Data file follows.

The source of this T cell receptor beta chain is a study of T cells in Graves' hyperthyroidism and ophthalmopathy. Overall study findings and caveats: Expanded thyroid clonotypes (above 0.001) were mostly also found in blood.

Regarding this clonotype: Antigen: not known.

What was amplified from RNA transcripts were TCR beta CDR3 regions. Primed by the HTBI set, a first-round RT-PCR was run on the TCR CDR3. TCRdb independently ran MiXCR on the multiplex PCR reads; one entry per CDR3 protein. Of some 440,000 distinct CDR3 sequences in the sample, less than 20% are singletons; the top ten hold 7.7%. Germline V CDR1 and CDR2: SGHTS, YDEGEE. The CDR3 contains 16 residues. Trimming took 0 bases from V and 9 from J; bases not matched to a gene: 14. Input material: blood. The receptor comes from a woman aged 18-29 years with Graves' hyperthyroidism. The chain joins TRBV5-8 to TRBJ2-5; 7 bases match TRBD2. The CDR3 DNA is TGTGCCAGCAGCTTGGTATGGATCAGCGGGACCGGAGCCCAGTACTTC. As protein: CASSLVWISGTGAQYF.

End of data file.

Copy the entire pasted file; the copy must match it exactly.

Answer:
The source of this T cell receptor beta chain is a study of T cells in Graves' hyperthyroidism and ophthalmopathy. Overall study findings and caveats: Expanded thyroid clonotypes (above 0.001) were mostly also found in blood.

Regarding this clonotype: Antigen: not known.

What was amplified from RNA transcripts were TCR beta CDR3 regions. Primed by the HTBI set, a first-round RT-PCR was run on the TCR CDR3. TCRdb independently ran MiXCR on the multiplex PCR reads; one entry per CDR3 protein. Of some 440,000 distinct CDR3 sequences in the sample, less than 20% are singletons; the top ten hold 7.7%. Germline V CDR1 and CDR2: SGHTS, YDEGEE. The CDR3 contains 16 residues. Trimming took 0 bases from V and 9 from J; bases not matched to a gene: 14. Input material: blood. The receptor comes from a woman aged 18-29 years with Graves' hyperthyroidism. The chain joins TRBV5-8 to TRBJ2-5; 7 bases match TRBD2. The CDR3 DNA is TGTGCCAGCAGCTTGGTATGGATCAGCGGGACCGGAGCCCAGTACTTC. As protein: CASSLVWISGTGAQYF.